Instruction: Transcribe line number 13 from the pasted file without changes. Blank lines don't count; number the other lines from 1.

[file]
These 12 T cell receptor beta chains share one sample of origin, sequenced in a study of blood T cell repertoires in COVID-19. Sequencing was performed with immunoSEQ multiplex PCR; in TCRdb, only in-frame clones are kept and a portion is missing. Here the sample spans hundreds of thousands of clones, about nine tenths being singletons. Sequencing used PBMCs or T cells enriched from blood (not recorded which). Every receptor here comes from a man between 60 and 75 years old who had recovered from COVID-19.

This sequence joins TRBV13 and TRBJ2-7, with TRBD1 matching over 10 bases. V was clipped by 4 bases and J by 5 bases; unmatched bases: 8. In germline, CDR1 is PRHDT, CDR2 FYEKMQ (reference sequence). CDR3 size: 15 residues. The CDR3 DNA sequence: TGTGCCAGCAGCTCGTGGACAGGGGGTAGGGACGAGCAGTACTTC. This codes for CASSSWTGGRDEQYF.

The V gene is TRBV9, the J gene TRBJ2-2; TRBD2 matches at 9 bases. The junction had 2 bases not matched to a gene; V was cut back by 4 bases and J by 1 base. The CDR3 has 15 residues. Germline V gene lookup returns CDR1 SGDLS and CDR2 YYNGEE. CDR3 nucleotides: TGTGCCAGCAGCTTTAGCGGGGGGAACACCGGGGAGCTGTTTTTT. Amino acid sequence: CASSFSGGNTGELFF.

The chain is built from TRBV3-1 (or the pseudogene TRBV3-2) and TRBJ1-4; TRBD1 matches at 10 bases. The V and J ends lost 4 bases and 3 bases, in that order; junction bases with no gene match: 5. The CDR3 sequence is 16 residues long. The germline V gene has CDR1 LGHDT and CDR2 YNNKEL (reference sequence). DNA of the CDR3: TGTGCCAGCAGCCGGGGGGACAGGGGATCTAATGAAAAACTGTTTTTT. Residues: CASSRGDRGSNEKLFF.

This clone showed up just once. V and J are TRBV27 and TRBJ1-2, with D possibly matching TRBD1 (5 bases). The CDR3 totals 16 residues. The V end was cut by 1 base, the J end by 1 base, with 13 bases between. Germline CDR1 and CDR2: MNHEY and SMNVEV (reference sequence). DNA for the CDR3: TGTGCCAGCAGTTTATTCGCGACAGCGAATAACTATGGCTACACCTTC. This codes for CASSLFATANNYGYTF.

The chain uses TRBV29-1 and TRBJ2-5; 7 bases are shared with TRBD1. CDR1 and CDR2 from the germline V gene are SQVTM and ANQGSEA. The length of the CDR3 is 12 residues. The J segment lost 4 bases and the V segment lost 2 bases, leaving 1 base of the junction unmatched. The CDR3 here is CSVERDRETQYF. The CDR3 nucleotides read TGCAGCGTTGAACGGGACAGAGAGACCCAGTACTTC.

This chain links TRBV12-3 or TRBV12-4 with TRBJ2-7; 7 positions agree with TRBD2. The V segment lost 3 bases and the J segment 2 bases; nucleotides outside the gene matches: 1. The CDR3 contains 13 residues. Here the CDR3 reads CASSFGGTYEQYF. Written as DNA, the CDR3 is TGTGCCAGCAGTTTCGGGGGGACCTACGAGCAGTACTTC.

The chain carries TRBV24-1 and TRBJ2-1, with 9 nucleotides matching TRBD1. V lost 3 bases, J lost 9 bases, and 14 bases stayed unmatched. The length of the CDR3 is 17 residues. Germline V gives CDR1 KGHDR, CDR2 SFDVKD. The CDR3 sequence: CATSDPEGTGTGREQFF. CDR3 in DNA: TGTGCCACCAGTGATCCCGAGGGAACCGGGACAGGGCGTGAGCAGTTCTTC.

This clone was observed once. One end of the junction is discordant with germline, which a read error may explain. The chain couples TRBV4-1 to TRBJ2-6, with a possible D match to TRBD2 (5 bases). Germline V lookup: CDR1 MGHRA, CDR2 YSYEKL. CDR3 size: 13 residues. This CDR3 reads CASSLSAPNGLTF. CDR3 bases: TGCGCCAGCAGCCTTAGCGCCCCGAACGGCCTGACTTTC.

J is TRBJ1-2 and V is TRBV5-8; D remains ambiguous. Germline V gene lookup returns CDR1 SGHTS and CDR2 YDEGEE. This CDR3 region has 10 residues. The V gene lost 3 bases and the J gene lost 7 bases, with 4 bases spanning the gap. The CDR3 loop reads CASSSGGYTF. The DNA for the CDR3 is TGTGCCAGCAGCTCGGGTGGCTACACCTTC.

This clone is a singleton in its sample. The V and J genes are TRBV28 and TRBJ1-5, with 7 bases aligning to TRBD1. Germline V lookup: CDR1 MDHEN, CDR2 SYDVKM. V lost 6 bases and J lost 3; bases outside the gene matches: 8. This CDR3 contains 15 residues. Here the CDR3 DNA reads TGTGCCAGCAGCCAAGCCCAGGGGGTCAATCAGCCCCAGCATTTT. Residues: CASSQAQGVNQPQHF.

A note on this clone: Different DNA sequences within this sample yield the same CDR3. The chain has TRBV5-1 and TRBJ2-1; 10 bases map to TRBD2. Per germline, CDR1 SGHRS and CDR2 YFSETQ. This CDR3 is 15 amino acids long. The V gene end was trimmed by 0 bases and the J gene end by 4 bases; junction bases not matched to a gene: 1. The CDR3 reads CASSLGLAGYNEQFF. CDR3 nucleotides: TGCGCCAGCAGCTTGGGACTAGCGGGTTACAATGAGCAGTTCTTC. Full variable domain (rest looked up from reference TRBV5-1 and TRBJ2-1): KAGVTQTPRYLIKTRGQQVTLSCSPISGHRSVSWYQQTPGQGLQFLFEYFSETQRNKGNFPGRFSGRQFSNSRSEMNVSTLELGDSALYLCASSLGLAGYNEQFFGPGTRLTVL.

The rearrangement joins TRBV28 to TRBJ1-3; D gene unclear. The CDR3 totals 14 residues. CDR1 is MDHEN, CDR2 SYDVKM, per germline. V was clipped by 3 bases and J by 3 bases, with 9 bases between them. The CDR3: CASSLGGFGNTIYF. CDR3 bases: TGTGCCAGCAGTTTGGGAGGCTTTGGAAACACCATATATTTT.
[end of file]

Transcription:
The rearrangement joins TRBV28 to TRBJ1-3; D gene unclear. The CDR3 totals 14 residues. CDR1 is MDHEN, CDR2 SYDVKM, per germline. V was clipped by 3 bases and J by 3 bases, with 9 bases between them. The CDR3: CASSLGGFGNTIYF. CDR3 bases: TGTGCCAGCAGTTTGGGAGGCTTTGGAAACACCATATATTTT.